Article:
The death of the mail piece is greatly exaggerated

Julian Gilbert, Managing Director at Nationwide Franking Sense explains why direct mail still has a place in Marketing departments.

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Words: Julian Gilbert, Nationwide Franking Sense

Are Marketing departments missing a trick? For sure there is value and a place for all methods of communication – Modern explainers, e-mail (although getting old now) and social. E-mail might have replaced fax but it’s not fully replaced direct mail yet.

To create a quality mail piece takes time and thought; it hits the spot in different ways. It’s a simpler process than sitting in a room full of creatives arguing about styling, genres and which decade to choose for the backing audio; then trying to explain your company’s ethos for 3 hours to strangers so they can come back with a 45 second explainer video that bears no resemblance to the starting brief. “I just felt it this way,” comes the reply “I hope you don’t mind?” at the same time blowing thousands of pounds for the privilege. All this time just so everyone can go, “Ooooh! We’ll get a lot of likes on LinkedIn with that beauty.” I don’t know if anyone else has been there but I have?

Look – this is all good fun and exciting but surely the name of the game is results. For me, the object of Marketing should be more focused on lead gen, direct customer engagement, driving traffic to web, generating an email enquiry or inbound phone call so the BDM’s can have their day. Not trying to be ‘discovered’ on LinkedIn as the next Spielberg? Not all Marketing is about brand building, particularly the personal brand. Don’t worry, I understand the irony in this piece.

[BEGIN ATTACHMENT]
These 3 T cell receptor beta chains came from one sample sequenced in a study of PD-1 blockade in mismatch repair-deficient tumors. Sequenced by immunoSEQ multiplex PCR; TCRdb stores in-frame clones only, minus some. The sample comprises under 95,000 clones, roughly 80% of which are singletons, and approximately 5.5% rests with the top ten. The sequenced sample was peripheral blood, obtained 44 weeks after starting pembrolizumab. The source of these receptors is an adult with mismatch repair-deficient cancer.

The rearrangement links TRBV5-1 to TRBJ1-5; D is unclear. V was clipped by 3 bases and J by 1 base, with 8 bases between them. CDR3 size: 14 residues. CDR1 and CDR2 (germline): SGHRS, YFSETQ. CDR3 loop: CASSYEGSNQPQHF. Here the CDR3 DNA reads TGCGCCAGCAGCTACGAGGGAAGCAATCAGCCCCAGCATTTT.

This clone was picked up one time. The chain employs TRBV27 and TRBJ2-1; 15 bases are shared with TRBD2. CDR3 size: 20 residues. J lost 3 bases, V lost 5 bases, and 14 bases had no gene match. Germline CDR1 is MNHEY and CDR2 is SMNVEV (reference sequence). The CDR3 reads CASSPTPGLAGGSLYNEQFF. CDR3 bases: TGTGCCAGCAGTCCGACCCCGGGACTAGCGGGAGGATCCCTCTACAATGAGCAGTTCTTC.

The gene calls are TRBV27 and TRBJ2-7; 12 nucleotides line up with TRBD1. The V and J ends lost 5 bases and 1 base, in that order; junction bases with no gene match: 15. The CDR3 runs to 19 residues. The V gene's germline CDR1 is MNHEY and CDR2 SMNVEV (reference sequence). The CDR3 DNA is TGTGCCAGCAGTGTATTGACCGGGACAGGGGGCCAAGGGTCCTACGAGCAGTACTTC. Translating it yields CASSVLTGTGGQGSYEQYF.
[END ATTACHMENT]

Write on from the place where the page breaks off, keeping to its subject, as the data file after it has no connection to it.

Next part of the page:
I believe in all Marketing so I’m not biased but I want to put the case for all channels, in particular the much overlooked mail piece. The letter is a blunt instrument in the modern world; it’s direct, forceful and requires action. Positive or negative, either way it creates momentum. It’s different (completely) to all the razzmatazz of explainers, personal video blogs and self-indulgent promotions. That it’s simpler could also be considered dangerous, as you put something in writing to a recipient, personally delivered, that requires thought about the consequences of the action. Even if that action is putting the mail piece in the bin or shredding it – you are connected to the letter in a way unlike any digital media. My thoughts were triggered as I was admiring a professional mailer that got my attention revived in the office (it looked like it was completely hand written but was cleverly volume printed) and energised by some interesting data* recently released by Royal Mail that made me stop and think about the values of mail in a new post COVID light.

So, in conclusion I think there is much life left in physical communication as we yearn for something different. With the assistance of hardware to carry the load of preparing mid to high volume mailings (of which there is a vast array). Some fantastic creative, new stunning office digital printing capabilities combined with strong sales call to action methodology – all this can create powerful results as part of the overall Marketing mix.

In complex noisy Marketing environments, the power lies in the pure simplicity of the direct mail piece as its biggest USP.

Sometimes the tools at the bottom of your kit box, even if a little bunt, are just the thing you need to get the job done perfectly.

*Details in the news story ‘The death of the mail piece is greatly exaggerated’ at https://www.nationwidefrankingsense.co.uk/news/the-death-of-the-mail-piece-is-greatly-exaggerated

This article first appeared in DQ Issue 18

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